• 7. Eisenhower Matrix • Eisenhower's quote, "What is important is seldom urgent and what is urgent is seldom important," sums up the concept of the matrix perfectly. This so-called "Eisenhower Principle" is said to be how Eisenhower organized his tasks. As a result, the matrix is sometimes called the Eisenhower Matrix. Covey brought the idea into the mainstream and gave it the name "The Urgent/Important Matrix" in his 1994 business classic, "The 7 Habits of Highly Effective People." 7
  • 8. Importance of Priorities • The Urgent/Important Matrix helps you think about your priorities, and determine which of your activities are important, and which are, essentially, distractions. In this article, we'll look at how you can use the Urgent/Important Matrix to manage your time effectively. • - See more at: http://www.mindtools.com/pages/article/newHTE_91.htm#sthash.qxBEt4tI.dpuf 8
  • 9. Time- Management Matrix 9
  • 10. What Are "Urgent" and "Important" Activities • Great time management means being effective as well as efficient. Managing time effectively, and achieving the things that you want to achieve, means spending your time on things that are important and not just urgent. To do this, and to minimize the stress of having too many tight deadlines, it's important to understand this distinction: • Important activities have an outcome that leads to the achievement of your goals, whether these are professional or personal. • Urgent activities demand immediate attention, and are often associated with the achievement of someone else's goals. • Urgent activities are often the ones we concentrate on; they demand attention because the consequences of not dealing with them are immediate. • - See more at: http://www.mindtools.com/pages/article/newHTE_91.htm#sthash.qxBEt4tI.dpuf 10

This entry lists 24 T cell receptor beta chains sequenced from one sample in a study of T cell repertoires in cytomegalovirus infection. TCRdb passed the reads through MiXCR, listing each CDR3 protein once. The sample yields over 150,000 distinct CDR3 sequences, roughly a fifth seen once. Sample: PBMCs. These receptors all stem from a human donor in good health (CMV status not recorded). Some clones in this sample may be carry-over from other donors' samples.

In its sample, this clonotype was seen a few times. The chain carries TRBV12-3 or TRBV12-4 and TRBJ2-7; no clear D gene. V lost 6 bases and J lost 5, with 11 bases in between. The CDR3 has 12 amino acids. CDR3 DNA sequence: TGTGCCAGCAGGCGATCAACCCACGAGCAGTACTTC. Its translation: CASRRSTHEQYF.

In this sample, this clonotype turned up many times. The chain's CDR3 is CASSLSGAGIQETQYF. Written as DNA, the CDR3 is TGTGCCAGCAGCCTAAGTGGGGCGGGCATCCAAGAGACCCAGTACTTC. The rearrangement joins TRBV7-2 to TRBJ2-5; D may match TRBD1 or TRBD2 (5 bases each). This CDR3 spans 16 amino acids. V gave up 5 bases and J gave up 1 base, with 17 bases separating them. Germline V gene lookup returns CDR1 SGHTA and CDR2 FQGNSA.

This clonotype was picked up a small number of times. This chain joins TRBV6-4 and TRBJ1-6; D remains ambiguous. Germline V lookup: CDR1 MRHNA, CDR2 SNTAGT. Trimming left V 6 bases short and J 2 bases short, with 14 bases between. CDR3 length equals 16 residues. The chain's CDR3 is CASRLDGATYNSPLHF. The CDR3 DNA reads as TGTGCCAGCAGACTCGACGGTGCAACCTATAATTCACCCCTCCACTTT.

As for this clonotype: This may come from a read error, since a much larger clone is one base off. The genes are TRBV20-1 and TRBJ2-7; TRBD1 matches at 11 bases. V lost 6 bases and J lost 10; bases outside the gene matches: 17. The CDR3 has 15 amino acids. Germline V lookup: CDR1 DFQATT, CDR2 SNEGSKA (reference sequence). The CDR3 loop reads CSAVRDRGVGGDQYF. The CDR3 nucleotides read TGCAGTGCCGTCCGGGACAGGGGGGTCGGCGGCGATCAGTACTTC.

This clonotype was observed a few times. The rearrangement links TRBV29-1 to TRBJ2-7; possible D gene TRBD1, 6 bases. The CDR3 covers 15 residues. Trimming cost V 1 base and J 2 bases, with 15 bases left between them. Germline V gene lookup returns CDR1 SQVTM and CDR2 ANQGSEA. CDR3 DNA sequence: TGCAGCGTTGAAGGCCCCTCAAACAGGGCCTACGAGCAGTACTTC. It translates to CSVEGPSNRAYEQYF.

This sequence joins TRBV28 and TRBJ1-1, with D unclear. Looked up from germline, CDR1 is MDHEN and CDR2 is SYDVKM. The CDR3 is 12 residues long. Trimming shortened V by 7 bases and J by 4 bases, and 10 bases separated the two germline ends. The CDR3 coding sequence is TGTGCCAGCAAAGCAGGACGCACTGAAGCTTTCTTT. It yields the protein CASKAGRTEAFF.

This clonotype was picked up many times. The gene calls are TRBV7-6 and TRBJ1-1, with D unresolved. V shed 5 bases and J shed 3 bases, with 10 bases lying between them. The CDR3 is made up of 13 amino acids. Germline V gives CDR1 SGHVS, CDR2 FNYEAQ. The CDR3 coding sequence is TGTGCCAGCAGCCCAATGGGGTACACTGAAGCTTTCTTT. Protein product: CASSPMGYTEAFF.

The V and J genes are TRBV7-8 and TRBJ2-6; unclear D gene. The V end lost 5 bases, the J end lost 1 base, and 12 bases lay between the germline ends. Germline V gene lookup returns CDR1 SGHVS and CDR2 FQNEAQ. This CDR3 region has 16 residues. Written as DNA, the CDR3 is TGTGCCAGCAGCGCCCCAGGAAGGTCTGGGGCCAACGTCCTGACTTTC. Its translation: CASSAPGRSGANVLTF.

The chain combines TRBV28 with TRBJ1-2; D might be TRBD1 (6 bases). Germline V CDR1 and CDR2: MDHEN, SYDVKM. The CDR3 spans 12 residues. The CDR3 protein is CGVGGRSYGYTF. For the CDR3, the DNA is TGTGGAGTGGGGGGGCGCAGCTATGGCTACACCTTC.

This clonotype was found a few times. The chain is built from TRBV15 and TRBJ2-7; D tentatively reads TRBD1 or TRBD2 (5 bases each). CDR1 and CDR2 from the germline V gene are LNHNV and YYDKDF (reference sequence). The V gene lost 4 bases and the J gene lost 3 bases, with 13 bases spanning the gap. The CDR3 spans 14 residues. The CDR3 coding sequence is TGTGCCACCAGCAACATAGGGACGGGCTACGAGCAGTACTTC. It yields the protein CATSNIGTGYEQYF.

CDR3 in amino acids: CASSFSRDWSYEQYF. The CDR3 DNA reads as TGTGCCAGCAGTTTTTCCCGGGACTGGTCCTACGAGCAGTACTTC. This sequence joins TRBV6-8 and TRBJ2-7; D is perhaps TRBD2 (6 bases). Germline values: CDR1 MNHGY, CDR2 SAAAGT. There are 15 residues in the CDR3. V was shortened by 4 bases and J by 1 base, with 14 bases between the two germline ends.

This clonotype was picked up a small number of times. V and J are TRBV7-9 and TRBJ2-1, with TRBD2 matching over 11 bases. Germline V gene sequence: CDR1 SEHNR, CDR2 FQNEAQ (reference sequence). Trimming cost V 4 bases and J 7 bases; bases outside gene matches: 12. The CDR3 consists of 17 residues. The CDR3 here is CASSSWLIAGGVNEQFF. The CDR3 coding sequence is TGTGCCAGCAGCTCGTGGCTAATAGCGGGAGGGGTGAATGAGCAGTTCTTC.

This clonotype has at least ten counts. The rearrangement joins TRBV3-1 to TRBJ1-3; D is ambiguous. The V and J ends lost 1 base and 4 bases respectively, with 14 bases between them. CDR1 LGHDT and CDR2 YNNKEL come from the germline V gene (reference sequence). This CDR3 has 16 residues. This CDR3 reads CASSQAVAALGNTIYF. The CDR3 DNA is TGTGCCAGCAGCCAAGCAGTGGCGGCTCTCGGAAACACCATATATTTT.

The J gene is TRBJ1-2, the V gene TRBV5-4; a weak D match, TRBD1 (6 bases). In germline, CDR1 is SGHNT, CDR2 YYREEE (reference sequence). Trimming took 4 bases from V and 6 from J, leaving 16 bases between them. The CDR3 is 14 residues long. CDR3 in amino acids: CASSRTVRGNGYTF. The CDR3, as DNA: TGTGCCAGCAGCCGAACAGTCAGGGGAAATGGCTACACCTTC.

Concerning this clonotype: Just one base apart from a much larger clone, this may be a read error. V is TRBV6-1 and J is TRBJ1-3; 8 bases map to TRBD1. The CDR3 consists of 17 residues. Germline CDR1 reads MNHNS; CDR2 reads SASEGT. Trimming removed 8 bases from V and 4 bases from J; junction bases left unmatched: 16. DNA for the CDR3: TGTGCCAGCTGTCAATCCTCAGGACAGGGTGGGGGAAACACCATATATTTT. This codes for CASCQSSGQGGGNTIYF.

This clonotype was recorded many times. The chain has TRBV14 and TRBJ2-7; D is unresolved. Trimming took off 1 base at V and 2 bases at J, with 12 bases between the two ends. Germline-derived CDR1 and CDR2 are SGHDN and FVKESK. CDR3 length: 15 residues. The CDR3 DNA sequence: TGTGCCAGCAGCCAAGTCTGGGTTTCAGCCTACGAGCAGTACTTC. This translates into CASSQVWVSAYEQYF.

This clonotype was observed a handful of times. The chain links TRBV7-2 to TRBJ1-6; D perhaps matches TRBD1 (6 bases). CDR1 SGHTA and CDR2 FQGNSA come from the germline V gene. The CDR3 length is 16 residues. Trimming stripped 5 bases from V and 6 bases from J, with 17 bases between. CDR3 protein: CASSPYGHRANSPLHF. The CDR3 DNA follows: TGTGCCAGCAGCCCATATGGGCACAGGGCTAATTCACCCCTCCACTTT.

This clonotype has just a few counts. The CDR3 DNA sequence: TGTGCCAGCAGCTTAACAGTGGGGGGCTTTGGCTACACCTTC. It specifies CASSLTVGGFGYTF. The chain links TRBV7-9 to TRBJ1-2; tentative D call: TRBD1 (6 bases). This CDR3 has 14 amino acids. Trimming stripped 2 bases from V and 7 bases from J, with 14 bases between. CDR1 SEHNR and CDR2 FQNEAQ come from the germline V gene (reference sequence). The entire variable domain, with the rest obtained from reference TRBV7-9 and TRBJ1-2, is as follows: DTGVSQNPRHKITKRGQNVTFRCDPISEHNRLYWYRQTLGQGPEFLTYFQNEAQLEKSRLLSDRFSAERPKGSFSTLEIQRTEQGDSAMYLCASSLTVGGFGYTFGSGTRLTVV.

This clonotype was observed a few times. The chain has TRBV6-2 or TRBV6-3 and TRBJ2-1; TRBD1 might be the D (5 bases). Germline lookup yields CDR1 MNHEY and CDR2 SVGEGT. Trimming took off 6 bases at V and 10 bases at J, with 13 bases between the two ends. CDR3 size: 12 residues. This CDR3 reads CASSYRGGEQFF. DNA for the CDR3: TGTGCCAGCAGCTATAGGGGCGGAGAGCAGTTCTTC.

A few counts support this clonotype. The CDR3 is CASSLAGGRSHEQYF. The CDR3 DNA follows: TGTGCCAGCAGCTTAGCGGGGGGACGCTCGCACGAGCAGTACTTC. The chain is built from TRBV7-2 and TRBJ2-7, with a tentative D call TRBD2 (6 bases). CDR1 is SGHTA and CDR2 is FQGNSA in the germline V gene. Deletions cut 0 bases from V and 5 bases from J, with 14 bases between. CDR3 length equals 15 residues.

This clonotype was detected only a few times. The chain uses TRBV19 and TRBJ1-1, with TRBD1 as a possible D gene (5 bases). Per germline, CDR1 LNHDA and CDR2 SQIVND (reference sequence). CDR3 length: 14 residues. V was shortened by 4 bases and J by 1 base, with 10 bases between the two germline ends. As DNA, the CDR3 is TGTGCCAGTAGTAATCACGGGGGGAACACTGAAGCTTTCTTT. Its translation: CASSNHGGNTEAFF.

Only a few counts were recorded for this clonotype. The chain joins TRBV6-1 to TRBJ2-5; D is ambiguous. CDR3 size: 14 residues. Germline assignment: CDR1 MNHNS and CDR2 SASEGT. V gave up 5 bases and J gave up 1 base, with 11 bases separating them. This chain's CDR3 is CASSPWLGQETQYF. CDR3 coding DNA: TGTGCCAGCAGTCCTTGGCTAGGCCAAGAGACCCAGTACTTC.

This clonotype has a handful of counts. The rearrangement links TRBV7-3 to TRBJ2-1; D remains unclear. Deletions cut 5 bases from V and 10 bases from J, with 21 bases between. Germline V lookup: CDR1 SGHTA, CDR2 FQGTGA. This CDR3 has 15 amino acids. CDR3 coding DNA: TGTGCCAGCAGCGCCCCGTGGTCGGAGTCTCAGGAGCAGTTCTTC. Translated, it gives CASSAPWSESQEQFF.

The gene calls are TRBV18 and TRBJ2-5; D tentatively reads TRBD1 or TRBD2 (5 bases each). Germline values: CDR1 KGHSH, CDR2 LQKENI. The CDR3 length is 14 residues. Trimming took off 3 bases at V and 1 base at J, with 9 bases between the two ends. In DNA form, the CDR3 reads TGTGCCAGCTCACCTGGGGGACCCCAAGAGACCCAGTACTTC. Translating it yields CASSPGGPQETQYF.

• 11. The Time Management Matrix Urgent Not Urgent I II Crises Pressing problems Deadline-driven projects RESULTS Stress, burnout, crisis management Always putting out fires Principle-Centered Planning RESULTS Vision, perspective Balance, discipline Control, few crises III IV Interruptions Some phone calls RESULTS Sees goals and plans as worthless Shallow relationships Feel out of control, victimized Trivia, busy work Phone calls IMPORTANT NOT IMPORTANT Total irresponsibility Fired from jobs Dependent on others for basics 11 The 7 Habits of Highly Effective People, Steven Covey
  • 12. Principle-Centered 12 Mission statement Roles Goals Planning - Scheduling Roles Goals Weekly Organizing Long-Term Organizing
  • 13. The Importance of Spending most your time in Quadrant II Urgent Not Urgent I II Crises Pressing problems Deadline-driven projects RESULTS Stress, burnout, crisis management Always putting out fires Principle-centered Planning, balance Achieve your goals RESULTS Vision, perspective Balance, discipline Control, few crises IMPORTANT 13The 7 Habits of Highly Effective People, Steven Covey